Dysgraphia in adults

Understanding dysgraphia in adults
Read and Spell Blog
Dysgraphia in adults

Dysgraphia is a learning difficulty, also sometimes referred to as a learning disability or a learning difference, that primarily affects writing skills. Adults with dysgraphia have a hard time writing by hand and may struggle with letter formation, letter, word and line spacing, staying inside the margins, neatness, capitalization/punctuation rules, spelling, word choice, and even grammar.

As opposed to agraphia, in which writing loss is acquired, individuals with dysgraphia are typically born with the condition. As children they may have found school particularly challenging, given the importance of literacy skills and the emphasis on having neat handwriting at the elementary/primary level.

Thankfully, technology exists that can help both children and adults with dysgraphia overcome the challenges they experience and take positive steps toward achieving their full potential in the classroom or workplace.

While there is no consensus on what percentage of the population struggles with dysgraphia, many sources suggest it is one of the most under-diagnosed of the specific learning difficulties. That’s because adults can present with a wide range of symptoms that vary in their severity. In certain cases of dysgraphia, writing is legible but slow and labored. In others, it’s unnecessarily brief and difficult to read.

Dysgraphia can be masked by co-occurring issues. For example, it can present with attention difficulties like ADHD, motor skills difficulties, expressive and receptive processing disorders, and/or dyslexia. It can be severe and cause an almost total lack of writing ability, or it can be mild and only disturb one aspect of the writing process, such as the coherence of written text vs. the physical act of putting words on paper.

Recognizing dysgraphia in adults

Many adults who are living with undiagnosed dysgraphia have developed coping strategies to help them get by at work and at school. They might avoid taking pen and paper notes and prefer to type on a computer or use a smartphone instead.

Some adults take pictures of white-boards or make audio recordings of presentations. Others are overly eager to obtain electronic copies of slides. It’s not uncommon to find a reliance on voice-mails and verbal messaging instead of emails and texts. Some adults with dysgraphia use speech-to-text technology to produce messages.

If ADHD is present, sitting still can be problematic so they may pace around and enlist the help of a secretary to transcribe their ideas.

Because filling in forms with small boxes can be particularly hard, some people hire others to do paperwork for them.

It’s not uncommon for individuals to attribute illegible written work to poor penmanship and lacking spelling skills - both of which are culturally acceptable excuses that allow a person to "save face" in front of friends and family.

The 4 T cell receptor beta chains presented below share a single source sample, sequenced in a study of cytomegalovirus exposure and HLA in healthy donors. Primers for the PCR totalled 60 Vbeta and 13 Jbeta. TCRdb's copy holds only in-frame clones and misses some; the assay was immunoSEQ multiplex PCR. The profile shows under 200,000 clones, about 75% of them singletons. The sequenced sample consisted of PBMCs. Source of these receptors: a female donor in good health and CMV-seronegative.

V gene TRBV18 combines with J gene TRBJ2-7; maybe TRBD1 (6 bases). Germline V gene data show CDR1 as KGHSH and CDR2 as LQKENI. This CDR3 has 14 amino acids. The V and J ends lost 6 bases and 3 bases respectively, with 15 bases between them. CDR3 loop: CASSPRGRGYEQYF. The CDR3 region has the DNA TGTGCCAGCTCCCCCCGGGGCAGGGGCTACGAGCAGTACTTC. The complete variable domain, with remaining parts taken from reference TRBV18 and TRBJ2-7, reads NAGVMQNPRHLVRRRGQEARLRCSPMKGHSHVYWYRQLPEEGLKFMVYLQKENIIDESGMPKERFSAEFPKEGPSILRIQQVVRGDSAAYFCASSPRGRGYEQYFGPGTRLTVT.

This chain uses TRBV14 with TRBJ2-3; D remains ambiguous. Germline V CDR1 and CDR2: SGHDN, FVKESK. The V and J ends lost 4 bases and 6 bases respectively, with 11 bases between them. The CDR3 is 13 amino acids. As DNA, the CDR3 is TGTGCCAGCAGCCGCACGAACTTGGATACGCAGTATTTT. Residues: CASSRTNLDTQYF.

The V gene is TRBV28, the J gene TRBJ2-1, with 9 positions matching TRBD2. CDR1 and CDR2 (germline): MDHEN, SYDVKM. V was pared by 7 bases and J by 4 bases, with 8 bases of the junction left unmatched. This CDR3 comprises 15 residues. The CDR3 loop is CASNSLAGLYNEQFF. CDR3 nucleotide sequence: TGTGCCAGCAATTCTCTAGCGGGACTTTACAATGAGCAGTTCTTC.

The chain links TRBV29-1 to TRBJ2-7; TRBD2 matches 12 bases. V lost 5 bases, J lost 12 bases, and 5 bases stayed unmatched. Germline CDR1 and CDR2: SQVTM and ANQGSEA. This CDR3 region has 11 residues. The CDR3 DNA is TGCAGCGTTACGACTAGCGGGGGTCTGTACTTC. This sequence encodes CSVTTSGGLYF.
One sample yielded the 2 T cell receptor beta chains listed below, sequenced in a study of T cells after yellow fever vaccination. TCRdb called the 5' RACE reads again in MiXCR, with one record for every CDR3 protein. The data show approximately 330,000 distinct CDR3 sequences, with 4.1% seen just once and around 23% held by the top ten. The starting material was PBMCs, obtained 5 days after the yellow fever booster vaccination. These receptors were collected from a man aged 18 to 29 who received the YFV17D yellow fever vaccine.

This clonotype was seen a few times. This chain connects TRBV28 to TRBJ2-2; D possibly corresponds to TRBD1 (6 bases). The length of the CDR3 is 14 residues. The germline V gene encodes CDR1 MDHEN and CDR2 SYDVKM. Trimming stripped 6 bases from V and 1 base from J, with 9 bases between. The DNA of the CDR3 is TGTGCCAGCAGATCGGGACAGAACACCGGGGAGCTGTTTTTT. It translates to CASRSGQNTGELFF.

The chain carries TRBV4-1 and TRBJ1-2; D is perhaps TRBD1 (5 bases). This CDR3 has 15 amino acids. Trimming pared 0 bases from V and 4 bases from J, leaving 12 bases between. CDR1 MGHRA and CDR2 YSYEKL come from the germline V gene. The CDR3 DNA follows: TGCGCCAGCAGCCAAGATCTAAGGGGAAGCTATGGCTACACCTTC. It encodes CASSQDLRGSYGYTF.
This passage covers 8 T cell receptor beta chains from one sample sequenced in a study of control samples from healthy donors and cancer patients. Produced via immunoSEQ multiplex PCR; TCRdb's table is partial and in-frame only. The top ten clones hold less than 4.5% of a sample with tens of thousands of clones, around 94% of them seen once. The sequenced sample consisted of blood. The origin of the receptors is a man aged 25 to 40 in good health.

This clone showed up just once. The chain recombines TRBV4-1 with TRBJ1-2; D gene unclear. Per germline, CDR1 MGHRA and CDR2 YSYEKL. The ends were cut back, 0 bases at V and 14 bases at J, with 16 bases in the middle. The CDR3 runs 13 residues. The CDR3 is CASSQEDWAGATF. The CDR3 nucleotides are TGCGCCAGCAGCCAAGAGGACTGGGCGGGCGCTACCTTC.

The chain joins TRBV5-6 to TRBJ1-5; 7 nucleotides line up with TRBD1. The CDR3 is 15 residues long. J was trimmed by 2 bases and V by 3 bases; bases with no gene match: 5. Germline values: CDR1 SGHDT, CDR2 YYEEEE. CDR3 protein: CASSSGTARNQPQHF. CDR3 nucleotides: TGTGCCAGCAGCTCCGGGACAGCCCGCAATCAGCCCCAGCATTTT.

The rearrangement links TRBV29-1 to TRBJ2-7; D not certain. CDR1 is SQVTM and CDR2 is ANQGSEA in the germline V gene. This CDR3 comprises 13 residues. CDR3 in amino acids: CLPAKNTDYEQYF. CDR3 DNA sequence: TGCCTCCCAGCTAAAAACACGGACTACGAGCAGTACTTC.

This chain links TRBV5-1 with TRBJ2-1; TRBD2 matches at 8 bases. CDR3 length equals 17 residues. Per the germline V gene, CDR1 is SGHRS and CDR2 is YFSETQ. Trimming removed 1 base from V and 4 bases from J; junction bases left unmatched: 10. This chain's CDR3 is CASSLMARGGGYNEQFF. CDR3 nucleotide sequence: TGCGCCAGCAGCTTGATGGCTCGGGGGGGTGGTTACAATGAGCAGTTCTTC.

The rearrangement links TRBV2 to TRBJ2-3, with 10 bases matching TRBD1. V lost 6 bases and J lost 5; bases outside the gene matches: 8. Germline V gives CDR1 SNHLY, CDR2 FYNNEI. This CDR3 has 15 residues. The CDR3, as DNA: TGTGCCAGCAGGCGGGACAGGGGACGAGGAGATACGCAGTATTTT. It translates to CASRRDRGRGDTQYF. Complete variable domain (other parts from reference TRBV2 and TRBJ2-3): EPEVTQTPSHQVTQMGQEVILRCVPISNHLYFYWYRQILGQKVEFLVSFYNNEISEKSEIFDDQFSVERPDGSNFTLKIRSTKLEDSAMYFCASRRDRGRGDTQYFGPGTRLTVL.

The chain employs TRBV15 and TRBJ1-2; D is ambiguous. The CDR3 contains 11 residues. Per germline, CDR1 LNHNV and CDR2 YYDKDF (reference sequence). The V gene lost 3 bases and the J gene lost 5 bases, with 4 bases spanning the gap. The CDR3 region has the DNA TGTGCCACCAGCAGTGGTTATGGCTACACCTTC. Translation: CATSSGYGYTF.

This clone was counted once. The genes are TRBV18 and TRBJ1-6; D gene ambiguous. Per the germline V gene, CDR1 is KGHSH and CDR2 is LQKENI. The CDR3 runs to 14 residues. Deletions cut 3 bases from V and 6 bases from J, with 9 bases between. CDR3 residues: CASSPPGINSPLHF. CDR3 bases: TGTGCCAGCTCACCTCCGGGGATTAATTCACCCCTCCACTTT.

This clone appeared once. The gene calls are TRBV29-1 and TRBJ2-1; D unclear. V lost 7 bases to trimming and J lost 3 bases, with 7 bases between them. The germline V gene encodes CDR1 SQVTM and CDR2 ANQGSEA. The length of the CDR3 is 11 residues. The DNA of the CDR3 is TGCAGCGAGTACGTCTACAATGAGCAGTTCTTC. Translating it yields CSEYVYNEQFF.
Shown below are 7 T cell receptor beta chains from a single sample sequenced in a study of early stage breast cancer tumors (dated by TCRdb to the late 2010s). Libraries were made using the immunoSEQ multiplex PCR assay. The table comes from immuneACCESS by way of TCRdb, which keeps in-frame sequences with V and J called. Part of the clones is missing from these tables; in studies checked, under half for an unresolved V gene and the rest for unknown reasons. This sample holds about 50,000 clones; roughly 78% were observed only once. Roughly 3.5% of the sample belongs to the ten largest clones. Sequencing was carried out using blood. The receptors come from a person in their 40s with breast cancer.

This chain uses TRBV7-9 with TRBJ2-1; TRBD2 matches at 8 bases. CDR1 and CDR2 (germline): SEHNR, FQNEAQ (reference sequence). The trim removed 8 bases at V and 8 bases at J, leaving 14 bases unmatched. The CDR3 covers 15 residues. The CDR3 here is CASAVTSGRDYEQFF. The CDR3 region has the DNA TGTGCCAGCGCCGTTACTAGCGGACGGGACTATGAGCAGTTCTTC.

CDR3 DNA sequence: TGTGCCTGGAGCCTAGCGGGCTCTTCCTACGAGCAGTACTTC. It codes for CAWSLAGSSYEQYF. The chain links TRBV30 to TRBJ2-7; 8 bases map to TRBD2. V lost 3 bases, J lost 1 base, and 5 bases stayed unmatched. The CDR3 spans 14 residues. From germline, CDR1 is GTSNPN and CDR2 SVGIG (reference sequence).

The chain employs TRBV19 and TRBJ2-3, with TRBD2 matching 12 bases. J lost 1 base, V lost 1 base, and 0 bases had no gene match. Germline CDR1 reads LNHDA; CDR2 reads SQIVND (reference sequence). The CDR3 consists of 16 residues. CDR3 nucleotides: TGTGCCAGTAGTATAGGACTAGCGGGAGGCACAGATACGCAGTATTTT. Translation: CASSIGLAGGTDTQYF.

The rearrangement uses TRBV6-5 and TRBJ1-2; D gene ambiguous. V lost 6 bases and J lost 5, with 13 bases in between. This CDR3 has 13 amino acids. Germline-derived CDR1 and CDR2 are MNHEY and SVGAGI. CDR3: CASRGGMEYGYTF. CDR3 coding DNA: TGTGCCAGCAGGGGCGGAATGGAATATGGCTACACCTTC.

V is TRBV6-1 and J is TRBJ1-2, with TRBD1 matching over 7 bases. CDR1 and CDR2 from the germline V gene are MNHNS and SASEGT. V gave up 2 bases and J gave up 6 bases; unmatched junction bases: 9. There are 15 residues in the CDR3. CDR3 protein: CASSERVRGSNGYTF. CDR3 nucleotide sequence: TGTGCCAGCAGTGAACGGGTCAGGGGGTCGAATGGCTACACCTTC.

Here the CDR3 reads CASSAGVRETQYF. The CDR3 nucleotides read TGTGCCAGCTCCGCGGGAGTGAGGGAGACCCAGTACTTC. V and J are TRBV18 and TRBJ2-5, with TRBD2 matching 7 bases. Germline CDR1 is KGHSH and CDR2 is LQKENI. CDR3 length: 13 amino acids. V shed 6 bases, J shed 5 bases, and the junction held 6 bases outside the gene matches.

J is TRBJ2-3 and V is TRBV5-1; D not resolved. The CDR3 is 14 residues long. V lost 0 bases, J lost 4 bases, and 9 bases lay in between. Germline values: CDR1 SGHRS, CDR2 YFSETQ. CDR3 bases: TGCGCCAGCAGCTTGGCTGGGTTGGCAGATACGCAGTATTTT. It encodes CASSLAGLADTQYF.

Nonetheless, as opposed to someone who simply has messy handwriting, an individual with dysgraphia is more likely to suffer from anxiety and stress as a result of having to write.

The emotional consequences of learning difficulties

Dysgraphia is not related to intelligence, but it can hold a person back and affect their emotional state and life-satisfaction.

As a child.

An otherwise bright child who struggles to write may fall behind as literacy skills become essential for success across the curriculum. This is true in early grades where writing instruction is first undertaken, and in high school where word limits and text complexity expectations are higher. Not being able to write neatly long after peers have mastered letter shapes can be embarrassing for a child.

Low grades on spelling quizzes may be de-motivating, as can be the need for extra time to complete worksheets in class. Without handwritten notes, it is harder for students to study for tests. Essay writing, particularly on exams, may be a challenge. When writing in groups or on the board, a student may be ridiculed by peers for messy and illegible writing. All of these factors can cause a child to believe he or she is bad at writing and at school.

Embarrassment and feeling ashamed of one’s writing skills can lead to isolation, low self-esteem and depression. When a secondary learning difficulty like ADHD is present, there may be an effort to mask perceived deficiencies through acting out and calling attention to oneself for the wrong reasons.

As an adult.

At the office, adults can easily become demotivated if their performance on work projects doesn’t match up to their knowledge or ability. A valuable employee may carry a secret sense of shame and live in fear that their lacking skills will be discovered by superiors and co-workers. In more mild cases, adults with dysgraphia can become embarrassed about their writing skills and feel self-conscious.

They might believe they are less skilled or less deserving of more challenging tasks in the workplace. Not only does this fear prevent a highly skilled worker from pursuing promotions and advancing in a company, but it can also limit the scope of his or her career choices.

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In personal life, administrative tasks may be more difficult to accomplish because of dysgraphia. Forms that are filled out incorrectly can cause delays and penalties or expose an individual to legal challenges. At home, adults with dysgraphia may find helping their children with homework or spelling quizzes is a struggle and writing notes for the child to take to school may be difficult.

All of this can cause a general dissatisfaction with life and lead to depression and unhappiness, particularly when a person is prevented from pursuing their dreams because of lacking literacy skills. Learn more about the emotional consequences of functional illiteracy in adults.

Finding a solution to handwriting problems in adults

5 Approaches that can help

  1. Learn to type on a computer or tablet.
    It’s often recommended that individuals who struggle with handwriting, especially when motor skills difficulties are present, be allowed to use a tablet, phone or computer to type. This is because typing on a keyboard takes care of many of the presentation aspects of writing, from letter formation to spacing and neatness. It’s easier to hit a button than to write a letter.

    Computers also make it much easier to move text around, edit longer pieces and utilize proofreading tools, such as spelling and grammar checks. Fortunately, it’s now commonplace for adults to use a laptop in the classroom, which makes the transition from handwriting to typing much easier for mature students. Switching to electronic text in the workplace is also easier given supervisors recognize it as a more efficient way of converting information from emails and data systems into project briefs and reports.